Charateristic DRESS SJS/TEN AGEP Erythroderma
Image PMC3894017 JFMPC-2-83-g001.png Stevens-johnson-syndrome.jpg Acute generalized exanthematous pustulosis.png Red (burning) Skin Syndrome - Feet Collage.jpg
Onset of eruption 2-6 weeks 1-3 weeks 48 hours 1-3 weeks
Duration of eruption (weeks) Several 1-3 <1 Several
Fever +++ +++ +++ +++
Mucocutaneous features Facial edema, morbilliform eruption, pustules, exfoliative dermattiis, tense bullae, possible target lesions Bullae, atypical target lesions, mucocutaneous erosions Facial edema, pustules, tense bullae, possible target lesions, possibl emucosal involvement Erythematous plaques and edema affecting >90% of total skin surface with or without diffuse exfoliation
Lymph node enlargement +++ - + +
Neutrophils Elevated Decreased Very elevated Elevated
Eosinophils Very elevated No change Elevated Elevated
Atypical lymphocytes + - - +
Hepatitis +++ ++ ++ -
Other organ involvement Interstitial nephritis, pneumonitis, myocarditis, and thydoiditis Tubular nephritis and tracheobronical necrosis Possible Possible
Histological pattern of skin Perivascular lymphocytcic infiltrate Epidermal necrosis Subcorneal pustules Nonspecific, unless reflecting Sezary syndrome or other lymphoma
Lymph node histology Lymphoid hyperplasia - - No, unless reflecting Sezary syndrome or other malignancy
Mortality (%) 10 5-35 5 5-15

Management

  • Removal of inciting cause if identified
  • Fluid replacement - treat shock with IV fluids according to burn protocols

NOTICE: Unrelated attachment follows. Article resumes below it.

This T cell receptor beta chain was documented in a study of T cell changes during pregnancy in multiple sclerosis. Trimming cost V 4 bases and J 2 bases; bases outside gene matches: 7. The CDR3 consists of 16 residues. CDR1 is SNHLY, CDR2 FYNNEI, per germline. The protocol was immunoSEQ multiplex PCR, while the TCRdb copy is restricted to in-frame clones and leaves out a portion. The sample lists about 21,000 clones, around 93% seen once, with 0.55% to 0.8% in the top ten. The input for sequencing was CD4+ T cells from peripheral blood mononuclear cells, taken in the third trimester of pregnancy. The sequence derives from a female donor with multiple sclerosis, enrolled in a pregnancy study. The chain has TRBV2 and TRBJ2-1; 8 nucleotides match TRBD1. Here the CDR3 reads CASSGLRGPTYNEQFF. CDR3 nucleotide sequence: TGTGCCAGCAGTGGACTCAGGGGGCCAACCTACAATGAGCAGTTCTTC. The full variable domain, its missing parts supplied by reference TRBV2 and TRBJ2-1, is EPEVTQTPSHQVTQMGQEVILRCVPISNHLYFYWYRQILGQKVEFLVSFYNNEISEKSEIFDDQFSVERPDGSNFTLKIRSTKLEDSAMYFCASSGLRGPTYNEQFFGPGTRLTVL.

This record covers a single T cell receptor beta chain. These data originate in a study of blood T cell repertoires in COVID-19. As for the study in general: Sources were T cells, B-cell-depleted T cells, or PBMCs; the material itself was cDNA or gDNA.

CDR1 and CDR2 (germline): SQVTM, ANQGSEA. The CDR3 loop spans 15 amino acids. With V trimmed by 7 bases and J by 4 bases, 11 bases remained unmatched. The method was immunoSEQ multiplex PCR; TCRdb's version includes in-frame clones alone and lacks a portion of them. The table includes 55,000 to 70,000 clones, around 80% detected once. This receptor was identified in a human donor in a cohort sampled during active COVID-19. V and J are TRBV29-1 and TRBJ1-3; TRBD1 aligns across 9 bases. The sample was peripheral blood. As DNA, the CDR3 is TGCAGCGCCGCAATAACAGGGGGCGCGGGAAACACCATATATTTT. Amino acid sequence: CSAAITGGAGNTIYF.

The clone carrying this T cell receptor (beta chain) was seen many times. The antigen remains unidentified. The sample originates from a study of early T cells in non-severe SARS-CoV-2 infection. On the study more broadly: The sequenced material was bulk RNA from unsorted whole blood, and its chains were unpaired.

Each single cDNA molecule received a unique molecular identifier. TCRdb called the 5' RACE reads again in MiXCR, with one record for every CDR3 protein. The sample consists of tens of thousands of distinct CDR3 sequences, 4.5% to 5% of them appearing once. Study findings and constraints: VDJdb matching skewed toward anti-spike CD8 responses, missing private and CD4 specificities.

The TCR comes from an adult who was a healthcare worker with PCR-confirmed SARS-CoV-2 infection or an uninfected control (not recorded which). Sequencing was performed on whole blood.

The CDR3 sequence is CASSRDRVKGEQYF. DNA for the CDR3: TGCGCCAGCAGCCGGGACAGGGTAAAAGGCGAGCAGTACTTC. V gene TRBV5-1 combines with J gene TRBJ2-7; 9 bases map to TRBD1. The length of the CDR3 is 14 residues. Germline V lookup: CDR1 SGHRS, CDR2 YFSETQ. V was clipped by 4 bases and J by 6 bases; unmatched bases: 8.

• Infection control
  • Wound care
  • Use of IVIG, plasmapheresis, and corticosteroids are controversial but may be beneficial
  • Evidence that Etanercept (TNF-alpha antagonist) may decrease time to skin healing and mortality compared to IV prednisolone [7]

Disposition

  • Admit to burn unit or ICU

Prognosis

Validated with SCORTEN mortality assessment:

One point for each of the following assessed within 1st 24 hours of admission:

  • Age >/= 40 years (OR 2.7)
  • Heart Rate >/= 120 beats per minute (OR 2.7)
  • Cancer/Hematologic malignancy (OR 4.4)
  • Body surface area on day 1; >10% (OR2.9)
  • Serum urea level (BUN) >28mg/dL (>10mmol/L) (OR 2.5)
  • Serum bicarbonate <20mmol/L (OR 4.3)
  • Serum glucose > 252mg/dL (>14mmol/L) (OR5.3)

Predicted mortality based on above total:

Score Mortality
0-1 3.2%
2 12.1%
3 35.3%
4 58.3%
5+ 90.0%

See Also

References

  1. Mockenhaupt M (2011). "The current understanding of Stevens–Johnson syndrome and toxic epidermal necrolysis". Expert Review of Clinical Immunology 7 (6): 803–15. doi:10.1586/eci.11.66. PMID 22014021
  2. Halevy S, Ghislain PD, Mockenhaupt M, et al. Allopurinol is the most common cause of Stevens-Johnson syndrome and toxic epidermal necrolysis in Europe and Israel. J Am Acad Dermatol. 2008 Jan. 58(1):25-32. [Medline]
  3. Schlienger RG, Shapiro LE, Shear NH. Lamotrigine-induced severe cutaneous adverse reactions. Epilepsia. 1998. 39 Suppl 7:S22-6. [Medline]
  4. Medscape: Stevens-Johnson Syndrome
  5. Rotunda A, Hirsch RJ, Scheinfeld N, Weinberg JM. Severe cutaneous reactions associated with the use of human immunodeficiency virus medications. Acta Derm Venereol. 2003. 83(1):1-9. [Medline]
  6. Horne NS, Narayan AR, Young RM, Frieri M. Toxic epidermal necrolysis in systemic lupus erythematosus. Autoimmun Rev. 2006 Feb. 5(2):160-4. [Medline]
  7. Wang, C.-W., Yang, L.-Y., Chen, C.-B., Ho, H.-C., Hung, S.-I., Yang, C.-H., … and the Taiwan Severe Cutaneous Adverse Reaction (TSCAR) Consortium. (2018). Randomized, controlled trial of TNF-α antagonist in CTL-mediated severe cutaneous adverse reactions. The Journal of Clinical Investigation, 128(3), 985–996.